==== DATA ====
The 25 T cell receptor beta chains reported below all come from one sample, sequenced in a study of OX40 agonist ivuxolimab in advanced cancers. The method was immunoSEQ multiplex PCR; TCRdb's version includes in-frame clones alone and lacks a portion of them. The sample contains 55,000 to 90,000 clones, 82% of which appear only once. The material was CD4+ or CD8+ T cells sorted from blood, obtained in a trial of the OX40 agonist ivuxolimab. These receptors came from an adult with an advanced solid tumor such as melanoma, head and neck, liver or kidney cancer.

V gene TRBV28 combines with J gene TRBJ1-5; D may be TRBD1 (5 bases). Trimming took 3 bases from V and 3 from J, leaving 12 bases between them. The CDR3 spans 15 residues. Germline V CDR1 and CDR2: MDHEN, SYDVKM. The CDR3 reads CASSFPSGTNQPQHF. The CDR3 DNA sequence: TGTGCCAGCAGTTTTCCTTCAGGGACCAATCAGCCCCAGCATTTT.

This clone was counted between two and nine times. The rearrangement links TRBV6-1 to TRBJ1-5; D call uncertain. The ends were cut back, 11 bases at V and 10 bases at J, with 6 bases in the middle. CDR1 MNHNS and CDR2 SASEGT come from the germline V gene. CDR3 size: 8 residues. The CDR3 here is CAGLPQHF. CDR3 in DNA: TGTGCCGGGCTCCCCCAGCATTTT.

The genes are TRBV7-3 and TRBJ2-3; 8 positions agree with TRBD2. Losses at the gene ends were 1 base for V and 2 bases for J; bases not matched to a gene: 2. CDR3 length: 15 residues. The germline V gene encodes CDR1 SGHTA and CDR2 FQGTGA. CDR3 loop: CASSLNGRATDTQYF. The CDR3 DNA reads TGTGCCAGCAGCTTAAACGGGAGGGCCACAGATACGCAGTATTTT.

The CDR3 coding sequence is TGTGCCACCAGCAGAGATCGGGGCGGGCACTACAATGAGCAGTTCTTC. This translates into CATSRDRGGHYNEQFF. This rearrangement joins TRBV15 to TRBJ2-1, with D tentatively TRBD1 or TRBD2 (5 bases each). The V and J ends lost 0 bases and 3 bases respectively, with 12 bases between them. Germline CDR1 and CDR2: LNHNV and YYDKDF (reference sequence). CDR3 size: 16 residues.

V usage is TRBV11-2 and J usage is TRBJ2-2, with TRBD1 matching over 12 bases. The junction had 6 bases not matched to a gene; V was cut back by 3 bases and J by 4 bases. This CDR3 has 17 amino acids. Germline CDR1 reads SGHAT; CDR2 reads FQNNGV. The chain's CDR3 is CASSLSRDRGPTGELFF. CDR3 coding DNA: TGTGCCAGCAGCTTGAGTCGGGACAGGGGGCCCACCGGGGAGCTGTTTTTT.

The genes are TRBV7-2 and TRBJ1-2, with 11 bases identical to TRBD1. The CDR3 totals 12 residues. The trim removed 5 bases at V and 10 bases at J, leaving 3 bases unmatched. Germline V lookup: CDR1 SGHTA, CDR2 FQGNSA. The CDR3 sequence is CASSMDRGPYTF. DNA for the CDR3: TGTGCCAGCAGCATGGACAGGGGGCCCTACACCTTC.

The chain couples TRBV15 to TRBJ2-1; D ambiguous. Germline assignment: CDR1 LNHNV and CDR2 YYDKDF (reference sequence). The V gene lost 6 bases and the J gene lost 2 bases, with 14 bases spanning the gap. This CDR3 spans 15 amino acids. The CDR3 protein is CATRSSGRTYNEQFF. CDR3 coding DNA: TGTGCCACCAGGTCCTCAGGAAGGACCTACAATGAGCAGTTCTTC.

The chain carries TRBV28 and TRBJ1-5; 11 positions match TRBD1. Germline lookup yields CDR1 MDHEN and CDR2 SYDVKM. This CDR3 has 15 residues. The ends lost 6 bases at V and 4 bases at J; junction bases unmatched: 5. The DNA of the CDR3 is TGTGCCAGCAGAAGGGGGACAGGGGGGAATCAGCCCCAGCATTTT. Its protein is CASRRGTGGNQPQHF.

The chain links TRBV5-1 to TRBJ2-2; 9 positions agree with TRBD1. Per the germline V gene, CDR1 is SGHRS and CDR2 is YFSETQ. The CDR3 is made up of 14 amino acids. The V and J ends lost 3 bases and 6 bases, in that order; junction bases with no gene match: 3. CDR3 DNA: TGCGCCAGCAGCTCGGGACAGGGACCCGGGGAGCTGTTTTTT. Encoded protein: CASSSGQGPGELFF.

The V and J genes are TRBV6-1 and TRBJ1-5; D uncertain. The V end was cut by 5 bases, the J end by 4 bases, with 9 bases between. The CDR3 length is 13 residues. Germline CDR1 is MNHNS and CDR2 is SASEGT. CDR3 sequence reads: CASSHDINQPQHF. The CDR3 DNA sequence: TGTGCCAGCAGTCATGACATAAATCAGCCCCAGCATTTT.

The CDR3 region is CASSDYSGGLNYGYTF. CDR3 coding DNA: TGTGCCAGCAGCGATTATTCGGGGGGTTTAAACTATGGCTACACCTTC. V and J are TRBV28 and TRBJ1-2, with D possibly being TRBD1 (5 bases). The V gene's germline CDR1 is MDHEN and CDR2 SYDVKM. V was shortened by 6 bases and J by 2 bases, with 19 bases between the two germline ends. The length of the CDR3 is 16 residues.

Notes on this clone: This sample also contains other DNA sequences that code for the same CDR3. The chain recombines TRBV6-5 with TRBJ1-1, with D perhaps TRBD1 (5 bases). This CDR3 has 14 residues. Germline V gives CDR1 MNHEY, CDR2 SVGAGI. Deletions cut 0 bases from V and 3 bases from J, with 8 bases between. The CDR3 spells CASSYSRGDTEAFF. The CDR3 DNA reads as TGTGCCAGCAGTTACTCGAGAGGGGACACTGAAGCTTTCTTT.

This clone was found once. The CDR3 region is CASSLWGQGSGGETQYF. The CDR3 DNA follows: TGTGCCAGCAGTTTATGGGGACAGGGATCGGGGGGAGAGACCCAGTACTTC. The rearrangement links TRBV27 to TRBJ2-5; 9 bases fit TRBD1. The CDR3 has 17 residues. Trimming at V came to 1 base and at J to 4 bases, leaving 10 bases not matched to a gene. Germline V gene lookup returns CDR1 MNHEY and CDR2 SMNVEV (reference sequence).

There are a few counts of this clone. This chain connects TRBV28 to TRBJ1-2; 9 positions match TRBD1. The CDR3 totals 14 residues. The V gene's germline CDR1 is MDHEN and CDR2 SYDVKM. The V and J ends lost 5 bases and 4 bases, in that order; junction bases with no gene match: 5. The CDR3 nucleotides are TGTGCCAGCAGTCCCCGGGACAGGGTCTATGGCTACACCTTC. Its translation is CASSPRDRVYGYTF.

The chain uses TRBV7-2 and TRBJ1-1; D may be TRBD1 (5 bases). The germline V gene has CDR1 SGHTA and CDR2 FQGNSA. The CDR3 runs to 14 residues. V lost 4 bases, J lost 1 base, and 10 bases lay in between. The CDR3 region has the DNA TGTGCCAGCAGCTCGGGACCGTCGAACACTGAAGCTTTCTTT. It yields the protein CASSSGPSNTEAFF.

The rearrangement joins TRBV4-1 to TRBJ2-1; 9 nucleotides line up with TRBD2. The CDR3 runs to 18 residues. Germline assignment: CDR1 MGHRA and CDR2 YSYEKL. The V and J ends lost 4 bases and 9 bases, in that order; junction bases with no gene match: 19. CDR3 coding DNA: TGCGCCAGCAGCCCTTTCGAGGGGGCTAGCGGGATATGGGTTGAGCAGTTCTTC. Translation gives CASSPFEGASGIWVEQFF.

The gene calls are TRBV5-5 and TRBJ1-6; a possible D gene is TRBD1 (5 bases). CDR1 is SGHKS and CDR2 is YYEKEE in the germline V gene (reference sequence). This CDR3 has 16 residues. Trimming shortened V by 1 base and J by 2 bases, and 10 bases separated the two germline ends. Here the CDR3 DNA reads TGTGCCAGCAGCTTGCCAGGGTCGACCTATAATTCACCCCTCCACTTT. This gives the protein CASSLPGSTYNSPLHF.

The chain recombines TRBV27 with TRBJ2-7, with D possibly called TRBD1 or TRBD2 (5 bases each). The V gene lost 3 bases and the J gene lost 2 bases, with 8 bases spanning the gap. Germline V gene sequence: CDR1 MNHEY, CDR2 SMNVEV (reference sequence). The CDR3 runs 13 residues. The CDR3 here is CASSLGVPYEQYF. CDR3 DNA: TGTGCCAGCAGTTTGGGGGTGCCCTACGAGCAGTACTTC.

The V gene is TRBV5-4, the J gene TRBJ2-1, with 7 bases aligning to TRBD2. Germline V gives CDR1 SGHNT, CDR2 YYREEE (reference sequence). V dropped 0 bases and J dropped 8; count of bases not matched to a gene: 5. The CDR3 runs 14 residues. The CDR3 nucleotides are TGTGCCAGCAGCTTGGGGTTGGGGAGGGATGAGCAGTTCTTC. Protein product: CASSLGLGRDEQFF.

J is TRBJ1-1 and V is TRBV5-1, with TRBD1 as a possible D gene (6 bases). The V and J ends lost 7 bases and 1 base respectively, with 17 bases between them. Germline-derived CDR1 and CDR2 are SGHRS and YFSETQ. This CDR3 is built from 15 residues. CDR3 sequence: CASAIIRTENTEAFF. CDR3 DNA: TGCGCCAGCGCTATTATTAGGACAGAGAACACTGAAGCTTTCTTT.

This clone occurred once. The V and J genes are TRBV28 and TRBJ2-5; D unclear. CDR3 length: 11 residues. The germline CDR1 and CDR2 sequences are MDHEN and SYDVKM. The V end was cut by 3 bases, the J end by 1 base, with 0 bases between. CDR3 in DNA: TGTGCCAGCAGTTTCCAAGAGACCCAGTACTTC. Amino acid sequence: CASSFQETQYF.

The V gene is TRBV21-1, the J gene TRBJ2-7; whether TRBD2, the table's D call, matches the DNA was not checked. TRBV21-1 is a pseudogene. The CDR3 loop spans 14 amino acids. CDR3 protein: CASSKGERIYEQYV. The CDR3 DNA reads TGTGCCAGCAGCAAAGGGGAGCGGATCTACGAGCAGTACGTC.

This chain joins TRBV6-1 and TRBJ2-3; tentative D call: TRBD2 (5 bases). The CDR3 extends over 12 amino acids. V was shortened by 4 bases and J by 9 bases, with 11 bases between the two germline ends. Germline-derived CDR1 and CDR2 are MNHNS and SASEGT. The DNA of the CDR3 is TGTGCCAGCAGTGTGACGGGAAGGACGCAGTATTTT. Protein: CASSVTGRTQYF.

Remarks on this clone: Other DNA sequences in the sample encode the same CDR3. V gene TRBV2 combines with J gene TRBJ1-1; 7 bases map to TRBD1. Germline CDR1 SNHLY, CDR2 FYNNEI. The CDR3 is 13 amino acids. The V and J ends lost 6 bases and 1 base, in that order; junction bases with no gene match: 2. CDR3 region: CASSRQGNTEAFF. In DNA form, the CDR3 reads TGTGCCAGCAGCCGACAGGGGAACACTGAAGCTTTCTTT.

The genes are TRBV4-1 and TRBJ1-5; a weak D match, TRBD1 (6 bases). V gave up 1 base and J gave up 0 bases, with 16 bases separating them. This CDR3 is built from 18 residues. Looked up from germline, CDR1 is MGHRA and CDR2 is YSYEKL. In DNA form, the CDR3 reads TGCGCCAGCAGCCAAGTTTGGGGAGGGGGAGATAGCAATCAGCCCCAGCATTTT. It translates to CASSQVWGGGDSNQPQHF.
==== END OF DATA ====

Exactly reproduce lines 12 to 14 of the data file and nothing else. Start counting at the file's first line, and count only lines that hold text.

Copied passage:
The CDR3 region is CASSDYSGGLNYGYTF. CDR3 coding DNA: TGTGCCAGCAGCGATTATTCGGGGGGTTTAAACTATGGCTACACCTTC. V and J are TRBV28 and TRBJ1-2, with D possibly being TRBD1 (5 bases). The V gene's germline CDR1 is MDHEN and CDR2 SYDVKM. V was shortened by 6 bases and J by 2 bases, with 19 bases between the two germline ends. The length of the CDR3 is 16 residues.

Notes on this clone: This sample also contains other DNA sequences that code for the same CDR3. The chain recombines TRBV6-5 with TRBJ1-1, with D perhaps TRBD1 (5 bases). This CDR3 has 14 residues. Germline V gives CDR1 MNHEY, CDR2 SVGAGI. Deletions cut 0 bases from V and 3 bases from J, with 8 bases between. The CDR3 spells CASSYSRGDTEAFF. The CDR3 DNA reads as TGTGCCAGCAGTTACTCGAGAGGGGACACTGAAGCTTTCTTT.

This clone was found once. The CDR3 region is CASSLWGQGSGGETQYF. The CDR3 DNA follows: TGTGCCAGCAGTTTATGGGGACAGGGATCGGGGGGAGAGACCCAGTACTTC. The rearrangement links TRBV27 to TRBJ2-5; 9 bases fit TRBD1. The CDR3 has 17 residues. Trimming at V came to 1 base and at J to 4 bases, leaving 10 bases not matched to a gene. Germline V gene lookup returns CDR1 MNHEY and CDR2 SMNVEV (reference sequence).